There is seldom a dull moment on Wall Street. Stocks may rise or fall dramatically over the course of a year or a decade. Sometimes, breaking news may tempt you to think about withdrawing your SIMPLE IRA funds or greatly reducing or ceasing your contributions for the short term. If you’re considering such moves, think twice.
Don’t stop saving for retirement. If you stop contributing to your SIMPLE IRA for a while, you could end up shortchanging your retirement savings potential. Stopping and starting contributions isn’t always so easy: if you stop, the plan rules may prohibit you from contributing again until the start of the following year.
SIMPLE IRAs are terrific retirement savings vehicles – and the fact is that most Americans have not saved enough for their retirement years. Additionally, if you withdraw money from your SIMPLE IRA before age 59½, you’re almost certainly looking at a 10% tax penalty on the amount withdrawn (25% if you’ve had the SIMPLE IRA for less than two years) in addition to the regular income taxes you will pay on that amount. Moreover, you may end up spending money today that could have enjoyed tax-deferred compounding in the future.
Don’t lose out on the match. When you have a SIMPLE IRA, your employer is your partner in your retirement savings effort. Your employer has to either a) match your SIMPLE IRA contributions dollar-for-dollar each year up to 3% of your annual compensation, or b) put in the equivalent of 2% of your annual compensation into the account per year. If your employer chooses option a), your employer has no requirement to contribute to your SIMPLE IRA if you don’t. (In the other option, you at least get 2% of your yearly compensation put into the account regardless of what you do.)
If your employer is going to match, that match could really add up over time. If you make $60,000 per year, 3% is $1,800. Would you throw away $1,800 worth of free money each year? You shouldn’t, especially given that this money will grow tax-deferred.
Don’t lose out on the power of tax deferral & compounding. Together, these factors have the potential to dramatically grow your retirement savings. As a hypothetical example, let’s say you put just $100 per month in your SIMPLE IRA. If you do that for 20 years with a 7% rate of return, that $24,000 contribution across 20 years will grow to $52,093. How? You can credit compounding and tax-advantaged investment. That’s just employee contributions: if your employer matches dollar-for-dollar to 3% of annual compensation, the inflows into your IRA are even greater and you are poised for additional compounding and growth.
You make pre-tax contributions to a SIMPLE IRA, and there is never any vesting period: you always own 100% of that money. Your employer doesn’t include your contribution amount as part of your wages, tips or “other compensation” on your W-2, so the contribution amount is not counted as taxable income. If you are self-employed or a partner in a business sponsoring a SIMPLE IRA plan, the IRS allows you to deduct both employer and employee contributions.
An employee younger than 50 can contribute up to $12,000 to a SIMPLE IRA in 2014; an employee 50 or older can contribute as much as $14,500 thanks to the catch-up contribution allowance for these plans. These employee contribution limits are unchanged from 2013.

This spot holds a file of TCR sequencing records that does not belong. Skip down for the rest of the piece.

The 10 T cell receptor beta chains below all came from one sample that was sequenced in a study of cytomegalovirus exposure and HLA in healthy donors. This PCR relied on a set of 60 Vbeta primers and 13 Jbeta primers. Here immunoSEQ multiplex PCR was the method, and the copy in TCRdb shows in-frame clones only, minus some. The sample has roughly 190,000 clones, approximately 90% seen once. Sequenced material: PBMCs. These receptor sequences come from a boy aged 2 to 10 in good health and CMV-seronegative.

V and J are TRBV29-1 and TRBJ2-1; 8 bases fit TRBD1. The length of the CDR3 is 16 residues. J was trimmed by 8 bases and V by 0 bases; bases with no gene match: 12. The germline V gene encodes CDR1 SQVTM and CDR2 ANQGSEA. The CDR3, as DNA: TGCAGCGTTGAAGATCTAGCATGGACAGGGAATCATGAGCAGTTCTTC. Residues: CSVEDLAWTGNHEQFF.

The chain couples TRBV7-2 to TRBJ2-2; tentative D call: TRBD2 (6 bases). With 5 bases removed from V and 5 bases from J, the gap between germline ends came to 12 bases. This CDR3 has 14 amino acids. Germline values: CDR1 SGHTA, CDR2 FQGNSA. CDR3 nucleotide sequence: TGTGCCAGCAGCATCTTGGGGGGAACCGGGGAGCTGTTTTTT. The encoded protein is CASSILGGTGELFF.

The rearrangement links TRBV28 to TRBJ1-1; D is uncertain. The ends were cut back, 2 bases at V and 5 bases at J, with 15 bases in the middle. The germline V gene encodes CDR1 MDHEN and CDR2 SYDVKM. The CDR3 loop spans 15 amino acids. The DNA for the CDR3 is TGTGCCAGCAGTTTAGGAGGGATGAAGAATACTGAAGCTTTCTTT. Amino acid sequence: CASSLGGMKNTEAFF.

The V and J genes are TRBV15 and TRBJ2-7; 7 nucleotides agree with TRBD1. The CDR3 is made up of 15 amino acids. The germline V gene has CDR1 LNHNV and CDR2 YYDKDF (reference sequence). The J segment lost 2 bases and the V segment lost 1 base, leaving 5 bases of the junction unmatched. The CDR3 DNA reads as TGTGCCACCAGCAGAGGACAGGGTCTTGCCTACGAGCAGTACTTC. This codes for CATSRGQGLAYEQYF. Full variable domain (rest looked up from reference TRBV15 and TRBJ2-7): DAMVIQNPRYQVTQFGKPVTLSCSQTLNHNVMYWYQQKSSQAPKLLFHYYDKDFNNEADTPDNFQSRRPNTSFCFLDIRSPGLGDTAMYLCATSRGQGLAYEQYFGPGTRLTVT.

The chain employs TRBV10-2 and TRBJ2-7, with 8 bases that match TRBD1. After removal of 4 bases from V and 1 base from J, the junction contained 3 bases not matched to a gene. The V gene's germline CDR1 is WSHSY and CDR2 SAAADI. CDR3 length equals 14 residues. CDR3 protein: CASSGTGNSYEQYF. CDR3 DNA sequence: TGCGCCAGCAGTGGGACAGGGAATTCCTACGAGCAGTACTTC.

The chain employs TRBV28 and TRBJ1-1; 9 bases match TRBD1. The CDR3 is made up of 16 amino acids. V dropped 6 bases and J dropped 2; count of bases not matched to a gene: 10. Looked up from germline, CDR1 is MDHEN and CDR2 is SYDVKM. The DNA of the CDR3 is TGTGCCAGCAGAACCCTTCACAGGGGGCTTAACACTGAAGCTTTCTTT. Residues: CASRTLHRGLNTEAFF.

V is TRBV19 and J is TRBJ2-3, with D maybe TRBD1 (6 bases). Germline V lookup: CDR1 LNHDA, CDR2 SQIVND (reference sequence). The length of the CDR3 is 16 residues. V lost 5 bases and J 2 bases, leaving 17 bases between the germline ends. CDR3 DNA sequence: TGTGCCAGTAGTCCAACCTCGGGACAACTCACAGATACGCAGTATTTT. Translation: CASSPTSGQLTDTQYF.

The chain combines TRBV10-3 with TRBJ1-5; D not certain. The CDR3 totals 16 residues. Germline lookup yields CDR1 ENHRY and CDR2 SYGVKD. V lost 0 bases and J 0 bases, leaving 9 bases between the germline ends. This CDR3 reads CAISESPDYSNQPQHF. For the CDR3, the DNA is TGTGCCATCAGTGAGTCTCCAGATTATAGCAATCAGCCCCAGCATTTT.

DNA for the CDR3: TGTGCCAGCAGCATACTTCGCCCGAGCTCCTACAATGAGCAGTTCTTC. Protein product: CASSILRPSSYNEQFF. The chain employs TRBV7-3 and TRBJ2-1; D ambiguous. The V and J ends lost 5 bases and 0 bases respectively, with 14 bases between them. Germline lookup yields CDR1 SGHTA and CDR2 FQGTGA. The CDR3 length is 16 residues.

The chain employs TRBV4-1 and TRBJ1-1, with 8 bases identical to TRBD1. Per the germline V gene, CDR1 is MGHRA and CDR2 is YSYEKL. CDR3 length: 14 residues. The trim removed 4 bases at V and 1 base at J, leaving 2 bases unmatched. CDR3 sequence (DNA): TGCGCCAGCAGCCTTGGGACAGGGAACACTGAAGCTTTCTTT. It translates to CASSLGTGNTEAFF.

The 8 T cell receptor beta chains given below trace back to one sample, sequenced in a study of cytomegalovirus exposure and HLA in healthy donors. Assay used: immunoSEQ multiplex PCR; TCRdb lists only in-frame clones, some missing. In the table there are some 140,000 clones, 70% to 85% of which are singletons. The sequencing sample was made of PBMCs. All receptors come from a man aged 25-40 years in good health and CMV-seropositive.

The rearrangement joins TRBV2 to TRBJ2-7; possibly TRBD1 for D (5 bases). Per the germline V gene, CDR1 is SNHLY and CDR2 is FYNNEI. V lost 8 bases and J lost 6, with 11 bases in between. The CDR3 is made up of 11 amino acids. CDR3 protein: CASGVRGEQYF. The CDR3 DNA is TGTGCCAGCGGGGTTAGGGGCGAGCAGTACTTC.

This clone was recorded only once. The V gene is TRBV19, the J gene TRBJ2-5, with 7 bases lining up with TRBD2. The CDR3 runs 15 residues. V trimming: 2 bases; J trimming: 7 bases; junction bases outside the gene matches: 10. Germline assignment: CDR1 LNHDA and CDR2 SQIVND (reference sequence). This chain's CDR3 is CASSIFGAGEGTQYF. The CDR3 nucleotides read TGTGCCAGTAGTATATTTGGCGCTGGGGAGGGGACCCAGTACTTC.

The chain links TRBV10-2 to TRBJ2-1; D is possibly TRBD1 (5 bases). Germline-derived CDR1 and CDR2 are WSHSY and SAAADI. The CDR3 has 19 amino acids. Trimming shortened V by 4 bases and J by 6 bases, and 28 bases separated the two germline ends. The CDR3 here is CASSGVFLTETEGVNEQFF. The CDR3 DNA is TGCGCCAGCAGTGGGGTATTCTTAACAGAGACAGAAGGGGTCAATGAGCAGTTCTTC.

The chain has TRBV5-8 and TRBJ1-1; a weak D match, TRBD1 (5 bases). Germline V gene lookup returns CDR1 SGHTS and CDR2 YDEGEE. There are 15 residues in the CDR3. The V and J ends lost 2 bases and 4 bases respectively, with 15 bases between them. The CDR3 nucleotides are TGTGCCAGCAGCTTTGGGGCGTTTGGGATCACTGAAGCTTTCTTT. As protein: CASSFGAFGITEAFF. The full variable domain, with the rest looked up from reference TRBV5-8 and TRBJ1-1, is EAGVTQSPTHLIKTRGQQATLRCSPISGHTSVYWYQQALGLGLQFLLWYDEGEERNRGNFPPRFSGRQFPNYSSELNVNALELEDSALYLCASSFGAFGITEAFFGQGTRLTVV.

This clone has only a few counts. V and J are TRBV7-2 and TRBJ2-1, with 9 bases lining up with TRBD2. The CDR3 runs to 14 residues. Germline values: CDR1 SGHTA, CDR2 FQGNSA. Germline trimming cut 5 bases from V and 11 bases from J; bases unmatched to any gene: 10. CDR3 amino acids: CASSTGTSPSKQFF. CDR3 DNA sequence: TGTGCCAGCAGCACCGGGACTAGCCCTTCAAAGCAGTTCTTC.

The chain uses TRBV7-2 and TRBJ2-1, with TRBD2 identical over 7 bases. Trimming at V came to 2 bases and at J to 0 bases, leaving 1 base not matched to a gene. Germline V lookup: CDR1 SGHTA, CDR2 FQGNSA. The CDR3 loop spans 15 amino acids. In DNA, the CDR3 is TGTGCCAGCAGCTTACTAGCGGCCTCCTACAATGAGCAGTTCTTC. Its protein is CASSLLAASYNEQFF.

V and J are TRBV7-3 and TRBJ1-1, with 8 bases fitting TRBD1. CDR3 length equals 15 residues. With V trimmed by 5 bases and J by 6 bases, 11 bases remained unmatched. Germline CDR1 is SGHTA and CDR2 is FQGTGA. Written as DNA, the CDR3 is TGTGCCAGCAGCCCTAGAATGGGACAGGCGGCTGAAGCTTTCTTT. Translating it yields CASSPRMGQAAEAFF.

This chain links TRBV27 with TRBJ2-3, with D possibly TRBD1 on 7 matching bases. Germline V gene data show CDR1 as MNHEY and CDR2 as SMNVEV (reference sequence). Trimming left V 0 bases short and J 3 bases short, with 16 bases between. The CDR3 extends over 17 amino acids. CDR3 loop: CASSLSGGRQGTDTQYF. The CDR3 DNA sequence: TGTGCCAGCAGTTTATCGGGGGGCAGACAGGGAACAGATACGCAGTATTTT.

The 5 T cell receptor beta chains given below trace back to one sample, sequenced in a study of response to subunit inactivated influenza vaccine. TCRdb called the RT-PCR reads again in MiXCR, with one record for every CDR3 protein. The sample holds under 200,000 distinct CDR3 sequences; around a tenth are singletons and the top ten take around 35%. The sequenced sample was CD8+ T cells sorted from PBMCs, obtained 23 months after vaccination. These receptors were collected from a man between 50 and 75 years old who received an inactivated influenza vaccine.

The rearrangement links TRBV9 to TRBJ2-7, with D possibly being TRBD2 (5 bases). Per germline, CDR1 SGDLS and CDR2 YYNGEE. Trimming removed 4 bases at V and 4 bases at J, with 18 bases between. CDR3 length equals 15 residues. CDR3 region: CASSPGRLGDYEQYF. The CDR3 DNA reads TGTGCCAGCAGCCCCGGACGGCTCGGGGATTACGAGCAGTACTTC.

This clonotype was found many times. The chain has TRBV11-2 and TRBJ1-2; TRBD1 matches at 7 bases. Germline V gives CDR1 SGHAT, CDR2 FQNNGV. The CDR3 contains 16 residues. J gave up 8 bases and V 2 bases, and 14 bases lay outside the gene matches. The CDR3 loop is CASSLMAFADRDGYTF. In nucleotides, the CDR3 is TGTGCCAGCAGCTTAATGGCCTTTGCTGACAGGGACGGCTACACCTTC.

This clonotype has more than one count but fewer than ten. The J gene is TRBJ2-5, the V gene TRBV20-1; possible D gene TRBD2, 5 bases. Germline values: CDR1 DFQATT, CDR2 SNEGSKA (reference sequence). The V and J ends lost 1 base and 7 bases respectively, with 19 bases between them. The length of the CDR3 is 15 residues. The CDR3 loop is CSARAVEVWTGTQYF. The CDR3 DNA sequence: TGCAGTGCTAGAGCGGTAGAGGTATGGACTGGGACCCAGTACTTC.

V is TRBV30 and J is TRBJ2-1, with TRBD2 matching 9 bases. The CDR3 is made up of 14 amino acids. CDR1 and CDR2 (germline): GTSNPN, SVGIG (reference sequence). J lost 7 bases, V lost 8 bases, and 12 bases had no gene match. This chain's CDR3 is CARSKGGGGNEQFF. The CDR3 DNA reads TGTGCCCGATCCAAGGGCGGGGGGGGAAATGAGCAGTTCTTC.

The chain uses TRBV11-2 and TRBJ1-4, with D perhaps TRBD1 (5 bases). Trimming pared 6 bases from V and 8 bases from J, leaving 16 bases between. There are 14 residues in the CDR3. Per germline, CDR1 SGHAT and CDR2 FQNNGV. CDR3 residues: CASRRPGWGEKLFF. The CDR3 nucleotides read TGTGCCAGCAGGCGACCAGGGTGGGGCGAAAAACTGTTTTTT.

Do keep contributing steadily. It’s a good idea to keep up the dollar cost averaging and continue to make steady month-to-month or paycheck-to-paycheck salary deferrals. In all probability, this is central to your financial plan – and how will you amass the retirement savings you need if you stop contributing? Sure, there are other ways to build retirement savings, but dollar-cost-averaged contributions to a SIMPLE IRA represent a consistent, recurring way to get that job done.
If contributions are made via a dollar cost averaging approach, the investment dollar buys shares at a lower price in a bear market – and it also buys more shares for the money. So when a bull market cycle resumes, you may end up in a really good position.
It’s a good idea to keep contributing even if you are falling behind financially. Should you pay down debts with SIMPLE IRA assets? Only as a last resort. Remember that you can’t take loans from these IRAs. As SIMPLE plans fall under Section 408 of the Internal Revenue Code, assets in SIMPLE IRAs commonly qualify for state and/or federal exemptions in personal bankruptcies.
Do review your goals with your financial advisor. Look at your time horizon. Look at your overall financial plan. Whether you are nearing retirement or far away from it, you will see that your SIMPLE IRA is a vital tool for pursuing your financial objectives. Whatever this or that website may proclaim, don’t be discouraged by short-term headlines; abide by the long-term plan created personally for you.
About the Independent Financial Advisor
Robert Pagliarini, PhD, CFP®, EA has helped clients across the United States manage, grow, and preserve their wealth for the past 25 years. His goal is to provide comprehensive financial, investment, and tax advice in a way that was honest and ethical. In addition, he is a CFP® Board Ambassador, one of only 50 in the country, and a real fiduciary. In his spare time, he writes personal finance books, finance articles for Forbes and develops email and video financial courses to help educate others. With decades of experience as a financial advisor, the media often calls on him for his expertise. Contact Robert today to learn more about his financial planning services.